You can just imagine what a shock this was to the fairies! You know, of course, that fairies always keep their word. If they could not persuade Subha Datta to choose something else, they would have to give him their beloved, their precious pitcher and would have to seek their food for themselves. They all tried all they could to persuade the woodcutter to choose something else. They took him to their own secret treasure-house, in an old, old tree with a hollow trunk, even the entrance to which no mortal had ever been allowed to see. They blindfolded him before they started, so that he could never reveal the way, and one of them led him by the hand, telling him where the steps going down from the tree began. When at last the bandage was taken from his eyes, he found himself in a lofty hall with an opening in the roof through which the light came. Piled up on the floor were sparkling stones worth a great deal of gold and silver money, and on the walls hung beautiful robes. Subha Datta was quite dazed with all lie saw, but he was only an ignorant woodcutter and did not realize the value of the jewels and clothes. So when the fairies, said to him, "Choose anything you like here and let us keep our pitcher," he shook his head and said: "No! no! no! The pitcher! I will have the pitcher!" One fairy after another picked up the rubies and diamonds and other precious stones and held them in the light, that the woodcutter might see how lovely they were; and when he still only shook his head, they got down the robes and tried to make him put one of them on. "No! the pitcher! the pitcher!" he said, and at last they had to give it up. They bound his eyes again and led him back to the clearing and the pitcher.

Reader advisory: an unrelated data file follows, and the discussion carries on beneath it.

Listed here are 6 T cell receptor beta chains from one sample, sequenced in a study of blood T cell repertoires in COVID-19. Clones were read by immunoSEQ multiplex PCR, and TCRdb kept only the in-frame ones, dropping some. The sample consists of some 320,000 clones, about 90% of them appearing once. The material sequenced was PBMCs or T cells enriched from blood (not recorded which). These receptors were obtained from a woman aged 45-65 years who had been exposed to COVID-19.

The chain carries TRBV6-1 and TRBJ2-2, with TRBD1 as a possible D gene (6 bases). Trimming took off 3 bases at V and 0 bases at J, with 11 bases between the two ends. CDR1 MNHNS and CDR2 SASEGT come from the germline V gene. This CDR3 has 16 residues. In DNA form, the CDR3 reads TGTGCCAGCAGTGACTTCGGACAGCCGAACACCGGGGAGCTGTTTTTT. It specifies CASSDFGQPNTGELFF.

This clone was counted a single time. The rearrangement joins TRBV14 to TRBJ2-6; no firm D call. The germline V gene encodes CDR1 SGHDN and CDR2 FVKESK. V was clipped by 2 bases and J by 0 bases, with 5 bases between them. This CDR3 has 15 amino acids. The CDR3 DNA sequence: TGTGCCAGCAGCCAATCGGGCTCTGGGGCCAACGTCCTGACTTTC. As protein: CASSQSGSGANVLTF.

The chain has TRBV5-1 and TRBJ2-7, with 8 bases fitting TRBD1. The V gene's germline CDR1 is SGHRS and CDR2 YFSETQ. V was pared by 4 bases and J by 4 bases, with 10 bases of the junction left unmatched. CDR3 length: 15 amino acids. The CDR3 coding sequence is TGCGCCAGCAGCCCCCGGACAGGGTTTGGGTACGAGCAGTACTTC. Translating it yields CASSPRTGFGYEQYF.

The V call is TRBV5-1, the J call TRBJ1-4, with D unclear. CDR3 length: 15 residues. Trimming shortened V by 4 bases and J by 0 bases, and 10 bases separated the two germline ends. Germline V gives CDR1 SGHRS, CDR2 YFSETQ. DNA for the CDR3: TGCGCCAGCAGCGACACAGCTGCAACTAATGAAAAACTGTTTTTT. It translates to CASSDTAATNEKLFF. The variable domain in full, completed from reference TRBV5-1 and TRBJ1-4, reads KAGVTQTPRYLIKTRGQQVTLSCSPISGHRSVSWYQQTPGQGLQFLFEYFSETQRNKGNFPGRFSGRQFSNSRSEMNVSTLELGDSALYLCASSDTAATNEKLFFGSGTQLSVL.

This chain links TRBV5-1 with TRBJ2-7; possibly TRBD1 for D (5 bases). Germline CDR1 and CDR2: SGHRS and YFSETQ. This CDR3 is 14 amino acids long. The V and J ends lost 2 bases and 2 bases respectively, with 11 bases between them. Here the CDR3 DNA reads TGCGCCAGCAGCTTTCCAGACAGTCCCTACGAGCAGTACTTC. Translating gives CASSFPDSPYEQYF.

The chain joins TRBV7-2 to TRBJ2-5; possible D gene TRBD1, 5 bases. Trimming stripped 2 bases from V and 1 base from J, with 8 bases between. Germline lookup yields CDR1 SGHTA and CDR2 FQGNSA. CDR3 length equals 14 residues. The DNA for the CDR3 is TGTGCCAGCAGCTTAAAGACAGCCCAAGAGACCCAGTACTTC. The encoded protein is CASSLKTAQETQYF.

17. Would you have been tempted to give up the pitcher when you saw the jewels and the robes?

18. What made Subha Datta so determined to have the pitcher?


Even when they were all back again in the clearing the fairies did not quite give up hope of keeping their pitcher. This time they gave other reasons why Subha Datta should not have it. "It will break very easily," they told him, "and then it will be no good to you or any one else. But if you take some of the money, you can buy anything you like with it. If you take some of the jewels you can sell them for lots of money."

"No! no! no!" cried the woodcutter. "The pitcher! the pitcher! I will have the pitcher!"

"Very well then, take, the pitcher," they sadly answered, "and never let us see your face again!"